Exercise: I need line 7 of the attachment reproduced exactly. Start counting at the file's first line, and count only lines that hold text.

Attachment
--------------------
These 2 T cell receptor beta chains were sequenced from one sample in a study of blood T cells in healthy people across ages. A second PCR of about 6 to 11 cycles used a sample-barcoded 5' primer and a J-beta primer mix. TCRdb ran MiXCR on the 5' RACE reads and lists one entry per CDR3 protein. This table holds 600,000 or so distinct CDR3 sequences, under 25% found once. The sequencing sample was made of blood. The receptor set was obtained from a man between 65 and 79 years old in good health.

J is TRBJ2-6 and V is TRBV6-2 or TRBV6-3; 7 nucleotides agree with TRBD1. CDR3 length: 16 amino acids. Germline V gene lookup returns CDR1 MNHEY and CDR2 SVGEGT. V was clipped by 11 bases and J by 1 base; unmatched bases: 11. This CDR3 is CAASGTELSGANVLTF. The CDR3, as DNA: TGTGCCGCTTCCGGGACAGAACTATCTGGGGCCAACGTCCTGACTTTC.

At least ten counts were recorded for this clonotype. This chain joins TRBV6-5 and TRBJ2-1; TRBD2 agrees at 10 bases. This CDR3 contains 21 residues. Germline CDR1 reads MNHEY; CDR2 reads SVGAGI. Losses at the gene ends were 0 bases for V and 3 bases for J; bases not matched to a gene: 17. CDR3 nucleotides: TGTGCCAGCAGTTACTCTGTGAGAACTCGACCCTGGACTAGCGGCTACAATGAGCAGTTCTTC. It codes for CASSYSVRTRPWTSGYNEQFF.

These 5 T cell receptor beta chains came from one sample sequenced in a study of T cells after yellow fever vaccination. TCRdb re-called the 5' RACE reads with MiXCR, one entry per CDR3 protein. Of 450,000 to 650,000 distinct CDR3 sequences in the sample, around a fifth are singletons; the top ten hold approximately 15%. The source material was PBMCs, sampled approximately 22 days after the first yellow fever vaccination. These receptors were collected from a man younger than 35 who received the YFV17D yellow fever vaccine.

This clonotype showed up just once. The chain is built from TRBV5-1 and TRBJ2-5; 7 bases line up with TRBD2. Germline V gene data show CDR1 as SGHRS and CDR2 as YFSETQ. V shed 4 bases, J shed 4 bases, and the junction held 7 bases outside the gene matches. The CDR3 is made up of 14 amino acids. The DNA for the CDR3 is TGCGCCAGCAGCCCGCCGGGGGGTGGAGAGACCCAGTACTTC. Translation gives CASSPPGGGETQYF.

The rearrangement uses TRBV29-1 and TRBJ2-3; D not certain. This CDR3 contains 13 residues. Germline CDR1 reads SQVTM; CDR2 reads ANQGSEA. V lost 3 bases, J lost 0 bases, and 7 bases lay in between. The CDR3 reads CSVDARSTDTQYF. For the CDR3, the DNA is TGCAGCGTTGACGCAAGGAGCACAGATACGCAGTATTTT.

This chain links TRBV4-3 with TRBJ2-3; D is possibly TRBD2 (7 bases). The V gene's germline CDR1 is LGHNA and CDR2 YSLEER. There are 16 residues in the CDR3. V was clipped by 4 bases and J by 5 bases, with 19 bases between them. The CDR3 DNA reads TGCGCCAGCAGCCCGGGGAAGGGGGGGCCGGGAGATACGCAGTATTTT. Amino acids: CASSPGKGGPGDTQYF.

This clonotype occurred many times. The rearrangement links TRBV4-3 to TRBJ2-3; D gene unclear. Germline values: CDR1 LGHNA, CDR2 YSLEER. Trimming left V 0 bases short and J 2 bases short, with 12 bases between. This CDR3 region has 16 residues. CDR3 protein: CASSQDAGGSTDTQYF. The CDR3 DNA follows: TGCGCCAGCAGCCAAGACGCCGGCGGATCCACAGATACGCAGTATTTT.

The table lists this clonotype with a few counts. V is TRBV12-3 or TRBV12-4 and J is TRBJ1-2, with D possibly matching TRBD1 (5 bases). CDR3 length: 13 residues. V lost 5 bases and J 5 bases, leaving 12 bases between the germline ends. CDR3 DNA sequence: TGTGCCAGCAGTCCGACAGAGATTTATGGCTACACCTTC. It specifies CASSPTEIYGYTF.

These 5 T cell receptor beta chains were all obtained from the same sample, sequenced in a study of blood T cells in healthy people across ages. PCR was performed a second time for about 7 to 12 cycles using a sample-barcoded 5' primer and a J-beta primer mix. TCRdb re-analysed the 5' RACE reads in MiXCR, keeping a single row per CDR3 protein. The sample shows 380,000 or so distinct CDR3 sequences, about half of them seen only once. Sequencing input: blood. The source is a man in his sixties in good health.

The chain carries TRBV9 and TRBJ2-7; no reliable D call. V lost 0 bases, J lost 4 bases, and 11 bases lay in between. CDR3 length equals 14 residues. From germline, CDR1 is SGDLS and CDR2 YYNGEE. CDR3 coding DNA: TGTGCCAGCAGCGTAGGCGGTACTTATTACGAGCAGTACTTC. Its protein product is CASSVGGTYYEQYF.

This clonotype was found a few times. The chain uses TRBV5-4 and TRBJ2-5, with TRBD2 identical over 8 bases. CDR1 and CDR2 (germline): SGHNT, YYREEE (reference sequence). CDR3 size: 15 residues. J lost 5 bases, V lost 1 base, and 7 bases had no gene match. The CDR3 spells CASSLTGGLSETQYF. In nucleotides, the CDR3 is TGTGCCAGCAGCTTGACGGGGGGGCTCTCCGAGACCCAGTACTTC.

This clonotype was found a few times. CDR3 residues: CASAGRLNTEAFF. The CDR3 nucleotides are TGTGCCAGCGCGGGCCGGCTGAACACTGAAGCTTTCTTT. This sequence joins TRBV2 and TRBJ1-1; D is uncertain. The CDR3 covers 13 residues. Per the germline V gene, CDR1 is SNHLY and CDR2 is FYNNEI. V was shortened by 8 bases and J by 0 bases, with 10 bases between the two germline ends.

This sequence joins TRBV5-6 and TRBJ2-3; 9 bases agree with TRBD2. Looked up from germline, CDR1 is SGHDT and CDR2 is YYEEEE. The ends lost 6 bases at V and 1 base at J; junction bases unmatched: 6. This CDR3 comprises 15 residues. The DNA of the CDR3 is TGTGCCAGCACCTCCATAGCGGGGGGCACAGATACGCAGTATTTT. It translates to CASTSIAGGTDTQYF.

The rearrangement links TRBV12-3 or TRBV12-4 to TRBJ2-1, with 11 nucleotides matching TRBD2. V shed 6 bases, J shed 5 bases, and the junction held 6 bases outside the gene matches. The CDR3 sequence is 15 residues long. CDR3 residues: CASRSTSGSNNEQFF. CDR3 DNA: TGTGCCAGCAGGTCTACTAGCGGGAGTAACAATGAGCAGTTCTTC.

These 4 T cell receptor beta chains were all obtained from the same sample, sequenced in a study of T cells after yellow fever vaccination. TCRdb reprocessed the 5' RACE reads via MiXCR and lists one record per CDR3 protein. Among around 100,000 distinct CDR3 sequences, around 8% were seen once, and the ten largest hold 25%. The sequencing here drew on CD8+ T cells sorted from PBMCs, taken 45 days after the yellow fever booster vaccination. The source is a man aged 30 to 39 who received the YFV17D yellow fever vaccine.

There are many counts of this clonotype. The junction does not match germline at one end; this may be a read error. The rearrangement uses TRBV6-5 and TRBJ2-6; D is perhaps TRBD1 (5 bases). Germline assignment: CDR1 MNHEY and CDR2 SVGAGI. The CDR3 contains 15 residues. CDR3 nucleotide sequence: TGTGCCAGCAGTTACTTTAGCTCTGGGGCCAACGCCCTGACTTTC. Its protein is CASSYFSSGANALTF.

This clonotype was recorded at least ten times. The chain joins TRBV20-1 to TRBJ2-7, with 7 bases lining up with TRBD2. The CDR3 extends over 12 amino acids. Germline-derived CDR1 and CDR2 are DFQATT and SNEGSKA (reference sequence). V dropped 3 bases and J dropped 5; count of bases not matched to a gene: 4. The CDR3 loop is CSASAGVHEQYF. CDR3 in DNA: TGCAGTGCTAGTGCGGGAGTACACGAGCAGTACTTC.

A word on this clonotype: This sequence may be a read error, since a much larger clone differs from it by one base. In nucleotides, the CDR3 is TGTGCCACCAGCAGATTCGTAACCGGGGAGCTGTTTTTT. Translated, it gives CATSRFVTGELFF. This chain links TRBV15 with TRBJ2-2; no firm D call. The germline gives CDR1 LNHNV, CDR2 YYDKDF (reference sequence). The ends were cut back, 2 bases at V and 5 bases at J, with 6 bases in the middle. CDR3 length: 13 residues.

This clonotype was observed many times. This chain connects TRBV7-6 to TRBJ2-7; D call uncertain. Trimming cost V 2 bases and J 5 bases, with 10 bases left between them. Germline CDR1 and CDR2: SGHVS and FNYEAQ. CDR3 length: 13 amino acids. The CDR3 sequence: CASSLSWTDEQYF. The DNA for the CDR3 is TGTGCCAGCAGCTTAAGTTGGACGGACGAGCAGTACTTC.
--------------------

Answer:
This chain links TRBV4-3 with TRBJ2-3; D is possibly TRBD2 (7 bases). The V gene's germline CDR1 is LGHNA and CDR2 YSLEER. There are 16 residues in the CDR3. V was clipped by 4 bases and J by 5 bases, with 19 bases between them. The CDR3 DNA reads TGCGCCAGCAGCCCGGGGAAGGGGGGGCCGGGAGATACGCAGTATTTT. Amino acids: CASSPGKGGPGDTQYF.